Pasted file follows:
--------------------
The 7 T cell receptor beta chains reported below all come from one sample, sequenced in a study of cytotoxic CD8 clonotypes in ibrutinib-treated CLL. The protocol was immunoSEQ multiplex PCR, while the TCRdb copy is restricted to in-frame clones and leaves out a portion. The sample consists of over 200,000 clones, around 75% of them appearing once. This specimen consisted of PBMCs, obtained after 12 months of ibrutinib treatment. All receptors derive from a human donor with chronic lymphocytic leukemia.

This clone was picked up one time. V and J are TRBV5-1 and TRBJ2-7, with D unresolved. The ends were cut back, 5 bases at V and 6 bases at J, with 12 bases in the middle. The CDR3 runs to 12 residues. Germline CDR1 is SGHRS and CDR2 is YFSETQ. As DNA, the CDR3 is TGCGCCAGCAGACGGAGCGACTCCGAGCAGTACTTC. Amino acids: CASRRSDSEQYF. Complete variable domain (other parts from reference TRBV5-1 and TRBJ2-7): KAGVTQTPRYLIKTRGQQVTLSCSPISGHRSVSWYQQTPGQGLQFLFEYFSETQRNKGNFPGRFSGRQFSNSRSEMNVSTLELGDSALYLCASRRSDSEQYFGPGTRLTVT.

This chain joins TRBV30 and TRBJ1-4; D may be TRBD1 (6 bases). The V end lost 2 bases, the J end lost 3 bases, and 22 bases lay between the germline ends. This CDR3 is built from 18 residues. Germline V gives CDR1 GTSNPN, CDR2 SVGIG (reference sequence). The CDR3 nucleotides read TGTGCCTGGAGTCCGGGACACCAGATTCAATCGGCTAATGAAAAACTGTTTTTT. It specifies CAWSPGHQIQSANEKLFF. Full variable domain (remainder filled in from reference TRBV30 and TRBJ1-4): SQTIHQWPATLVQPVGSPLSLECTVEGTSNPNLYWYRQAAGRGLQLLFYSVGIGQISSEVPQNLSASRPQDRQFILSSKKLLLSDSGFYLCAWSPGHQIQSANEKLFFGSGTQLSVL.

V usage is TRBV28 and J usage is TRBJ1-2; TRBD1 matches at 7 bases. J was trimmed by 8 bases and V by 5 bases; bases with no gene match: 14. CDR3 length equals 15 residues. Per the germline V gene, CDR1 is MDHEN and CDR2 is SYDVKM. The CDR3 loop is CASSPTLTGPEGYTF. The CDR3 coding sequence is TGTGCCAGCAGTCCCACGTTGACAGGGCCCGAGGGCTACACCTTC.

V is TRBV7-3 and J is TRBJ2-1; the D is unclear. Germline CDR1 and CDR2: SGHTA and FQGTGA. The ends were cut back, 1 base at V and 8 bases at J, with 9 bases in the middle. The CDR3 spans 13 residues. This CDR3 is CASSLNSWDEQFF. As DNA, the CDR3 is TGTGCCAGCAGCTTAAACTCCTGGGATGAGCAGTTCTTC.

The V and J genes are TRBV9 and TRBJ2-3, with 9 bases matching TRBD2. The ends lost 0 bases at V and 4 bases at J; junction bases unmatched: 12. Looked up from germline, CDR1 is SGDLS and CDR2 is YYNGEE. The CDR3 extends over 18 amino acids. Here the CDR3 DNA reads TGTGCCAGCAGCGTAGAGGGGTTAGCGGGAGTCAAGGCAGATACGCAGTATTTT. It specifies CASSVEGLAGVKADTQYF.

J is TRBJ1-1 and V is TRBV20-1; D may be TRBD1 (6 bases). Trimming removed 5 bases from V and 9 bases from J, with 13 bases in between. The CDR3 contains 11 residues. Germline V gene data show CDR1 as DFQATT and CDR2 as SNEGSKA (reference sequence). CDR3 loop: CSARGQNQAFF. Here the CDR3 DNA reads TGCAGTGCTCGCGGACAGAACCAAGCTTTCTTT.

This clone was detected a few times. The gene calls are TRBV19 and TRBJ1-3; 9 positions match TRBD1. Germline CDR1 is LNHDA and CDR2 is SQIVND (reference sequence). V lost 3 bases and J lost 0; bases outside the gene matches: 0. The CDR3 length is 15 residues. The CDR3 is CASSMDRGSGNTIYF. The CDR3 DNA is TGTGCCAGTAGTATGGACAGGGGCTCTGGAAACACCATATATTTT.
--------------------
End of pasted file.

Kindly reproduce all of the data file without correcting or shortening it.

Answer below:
The 7 T cell receptor beta chains reported below all come from one sample, sequenced in a study of cytotoxic CD8 clonotypes in ibrutinib-treated CLL. The protocol was immunoSEQ multiplex PCR, while the TCRdb copy is restricted to in-frame clones and leaves out a portion. The sample consists of over 200,000 clones, around 75% of them appearing once. This specimen consisted of PBMCs, obtained after 12 months of ibrutinib treatment. All receptors derive from a human donor with chronic lymphocytic leukemia.

This clone was picked up one time. V and J are TRBV5-1 and TRBJ2-7, with D unresolved. The ends were cut back, 5 bases at V and 6 bases at J, with 12 bases in the middle. The CDR3 runs to 12 residues. Germline CDR1 is SGHRS and CDR2 is YFSETQ. As DNA, the CDR3 is TGCGCCAGCAGACGGAGCGACTCCGAGCAGTACTTC. Amino acids: CASRRSDSEQYF. Complete variable domain (other parts from reference TRBV5-1 and TRBJ2-7): KAGVTQTPRYLIKTRGQQVTLSCSPISGHRSVSWYQQTPGQGLQFLFEYFSETQRNKGNFPGRFSGRQFSNSRSEMNVSTLELGDSALYLCASRRSDSEQYFGPGTRLTVT.

This chain joins TRBV30 and TRBJ1-4; D may be TRBD1 (6 bases). The V end lost 2 bases, the J end lost 3 bases, and 22 bases lay between the germline ends. This CDR3 is built from 18 residues. Germline V gives CDR1 GTSNPN, CDR2 SVGIG (reference sequence). The CDR3 nucleotides read TGTGCCTGGAGTCCGGGACACCAGATTCAATCGGCTAATGAAAAACTGTTTTTT. It specifies CAWSPGHQIQSANEKLFF. Full variable domain (remainder filled in from reference TRBV30 and TRBJ1-4): SQTIHQWPATLVQPVGSPLSLECTVEGTSNPNLYWYRQAAGRGLQLLFYSVGIGQISSEVPQNLSASRPQDRQFILSSKKLLLSDSGFYLCAWSPGHQIQSANEKLFFGSGTQLSVL.

V usage is TRBV28 and J usage is TRBJ1-2; TRBD1 matches at 7 bases. J was trimmed by 8 bases and V by 5 bases; bases with no gene match: 14. CDR3 length equals 15 residues. Per the germline V gene, CDR1 is MDHEN and CDR2 is SYDVKM. The CDR3 loop is CASSPTLTGPEGYTF. The CDR3 coding sequence is TGTGCCAGCAGTCCCACGTTGACAGGGCCCGAGGGCTACACCTTC.

V is TRBV7-3 and J is TRBJ2-1; the D is unclear. Germline CDR1 and CDR2: SGHTA and FQGTGA. The ends were cut back, 1 base at V and 8 bases at J, with 9 bases in the middle. The CDR3 spans 13 residues. This CDR3 is CASSLNSWDEQFF. As DNA, the CDR3 is TGTGCCAGCAGCTTAAACTCCTGGGATGAGCAGTTCTTC.

The V and J genes are TRBV9 and TRBJ2-3, with 9 bases matching TRBD2. The ends lost 0 bases at V and 4 bases at J; junction bases unmatched: 12. Looked up from germline, CDR1 is SGDLS and CDR2 is YYNGEE. The CDR3 extends over 18 amino acids. Here the CDR3 DNA reads TGTGCCAGCAGCGTAGAGGGGTTAGCGGGAGTCAAGGCAGATACGCAGTATTTT. It specifies CASSVEGLAGVKADTQYF.

J is TRBJ1-1 and V is TRBV20-1; D may be TRBD1 (6 bases). Trimming removed 5 bases from V and 9 bases from J, with 13 bases in between. The CDR3 contains 11 residues. Germline V gene data show CDR1 as DFQATT and CDR2 as SNEGSKA (reference sequence). CDR3 loop: CSARGQNQAFF. Here the CDR3 DNA reads TGCAGTGCTCGCGGACAGAACCAAGCTTTCTTT.

This clone was detected a few times. The gene calls are TRBV19 and TRBJ1-3; 9 positions match TRBD1. Germline CDR1 is LNHDA and CDR2 is SQIVND (reference sequence). V lost 3 bases and J lost 0; bases outside the gene matches: 0. The CDR3 length is 15 residues. The CDR3 is CASSMDRGSGNTIYF. The CDR3 DNA is TGTGCCAGTAGTATGGACAGGGGCTCTGGAAACACCATATATTTT.